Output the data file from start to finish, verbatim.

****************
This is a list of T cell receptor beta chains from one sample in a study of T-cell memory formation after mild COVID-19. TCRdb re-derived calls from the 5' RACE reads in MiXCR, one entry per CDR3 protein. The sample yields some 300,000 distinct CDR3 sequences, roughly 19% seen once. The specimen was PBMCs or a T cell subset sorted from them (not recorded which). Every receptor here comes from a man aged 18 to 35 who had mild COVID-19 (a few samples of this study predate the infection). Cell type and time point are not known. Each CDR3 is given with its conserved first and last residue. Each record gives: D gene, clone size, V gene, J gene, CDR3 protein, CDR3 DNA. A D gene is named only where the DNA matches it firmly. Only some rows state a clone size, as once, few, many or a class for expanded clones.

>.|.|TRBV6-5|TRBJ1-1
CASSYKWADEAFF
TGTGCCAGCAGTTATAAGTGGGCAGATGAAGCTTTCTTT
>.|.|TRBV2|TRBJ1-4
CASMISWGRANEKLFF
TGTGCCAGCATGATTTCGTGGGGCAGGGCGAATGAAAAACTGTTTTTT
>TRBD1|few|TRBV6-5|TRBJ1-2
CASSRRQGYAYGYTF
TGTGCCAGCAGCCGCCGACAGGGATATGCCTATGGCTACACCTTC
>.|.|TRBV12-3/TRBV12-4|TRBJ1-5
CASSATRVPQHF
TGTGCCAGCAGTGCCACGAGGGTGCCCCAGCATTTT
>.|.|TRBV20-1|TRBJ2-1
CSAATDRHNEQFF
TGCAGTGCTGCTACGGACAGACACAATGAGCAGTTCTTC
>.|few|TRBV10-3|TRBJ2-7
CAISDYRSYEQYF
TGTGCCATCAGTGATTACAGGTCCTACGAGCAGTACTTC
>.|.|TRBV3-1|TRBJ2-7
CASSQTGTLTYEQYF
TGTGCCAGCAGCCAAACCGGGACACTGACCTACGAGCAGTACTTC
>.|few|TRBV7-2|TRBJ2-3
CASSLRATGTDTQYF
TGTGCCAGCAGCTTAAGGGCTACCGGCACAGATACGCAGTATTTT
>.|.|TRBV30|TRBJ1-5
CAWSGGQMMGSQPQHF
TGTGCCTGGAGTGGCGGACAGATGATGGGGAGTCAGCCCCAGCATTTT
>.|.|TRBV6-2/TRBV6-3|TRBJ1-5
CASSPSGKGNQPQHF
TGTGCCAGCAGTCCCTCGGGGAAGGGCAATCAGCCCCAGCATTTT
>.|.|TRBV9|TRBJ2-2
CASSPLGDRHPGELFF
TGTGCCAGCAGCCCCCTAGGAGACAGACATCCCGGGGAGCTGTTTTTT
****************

This is a list of T cell receptor beta chains from one sample in a study of T-cell memory formation after mild COVID-19. TCRdb re-derived calls from the 5' RACE reads in MiXCR, one entry per CDR3 protein. The sample yields some 300,000 distinct CDR3 sequences, roughly 19% seen once. The specimen was PBMCs or a T cell subset sorted from them (not recorded which). Every receptor here comes from a man aged 18 to 35 who had mild COVID-19 (a few samples of this study predate the infection). Cell type and time point are not known. Each CDR3 is given with its conserved first and last residue. Each record gives: D gene, clone size, V gene, J gene, CDR3 protein, CDR3 DNA. A D gene is named only where the DNA matches it firmly. Only some rows state a clone size, as once, few, many or a class for expanded clones.

>.|.|TRBV6-5|TRBJ1-1
CASSYKWADEAFF
TGTGCCAGCAGTTATAAGTGGGCAGATGAAGCTTTCTTT
>.|.|TRBV2|TRBJ1-4
CASMISWGRANEKLFF
TGTGCCAGCATGATTTCGTGGGGCAGGGCGAATGAAAAACTGTTTTTT
>TRBD1|few|TRBV6-5|TRBJ1-2
CASSRRQGYAYGYTF
TGTGCCAGCAGCCGCCGACAGGGATATGCCTATGGCTACACCTTC
>.|.|TRBV12-3/TRBV12-4|TRBJ1-5
CASSATRVPQHF
TGTGCCAGCAGTGCCACGAGGGTGCCCCAGCATTTT
>.|.|TRBV20-1|TRBJ2-1
CSAATDRHNEQFF
TGCAGTGCTGCTACGGACAGACACAATGAGCAGTTCTTC
>.|few|TRBV10-3|TRBJ2-7
CAISDYRSYEQYF
TGTGCCATCAGTGATTACAGGTCCTACGAGCAGTACTTC
>.|.|TRBV3-1|TRBJ2-7
CASSQTGTLTYEQYF
TGTGCCAGCAGCCAAACCGGGACACTGACCTACGAGCAGTACTTC
>.|few|TRBV7-2|TRBJ2-3
CASSLRATGTDTQYF
TGTGCCAGCAGCTTAAGGGCTACCGGCACAGATACGCAGTATTTT
>.|.|TRBV30|TRBJ1-5
CAWSGGQMMGSQPQHF
TGTGCCTGGAGTGGCGGACAGATGATGGGGAGTCAGCCCCAGCATTTT
>.|.|TRBV6-2/TRBV6-3|TRBJ1-5
CASSPSGKGNQPQHF
TGTGCCAGCAGTCCCTCGGGGAAGGGCAATCAGCCCCAGCATTTT
>.|.|TRBV9|TRBJ2-2
CASSPLGDRHPGELFF
TGTGCCAGCAGCCCCCTAGGAGACAGACATCCCGGGGAGCTGTTTTTT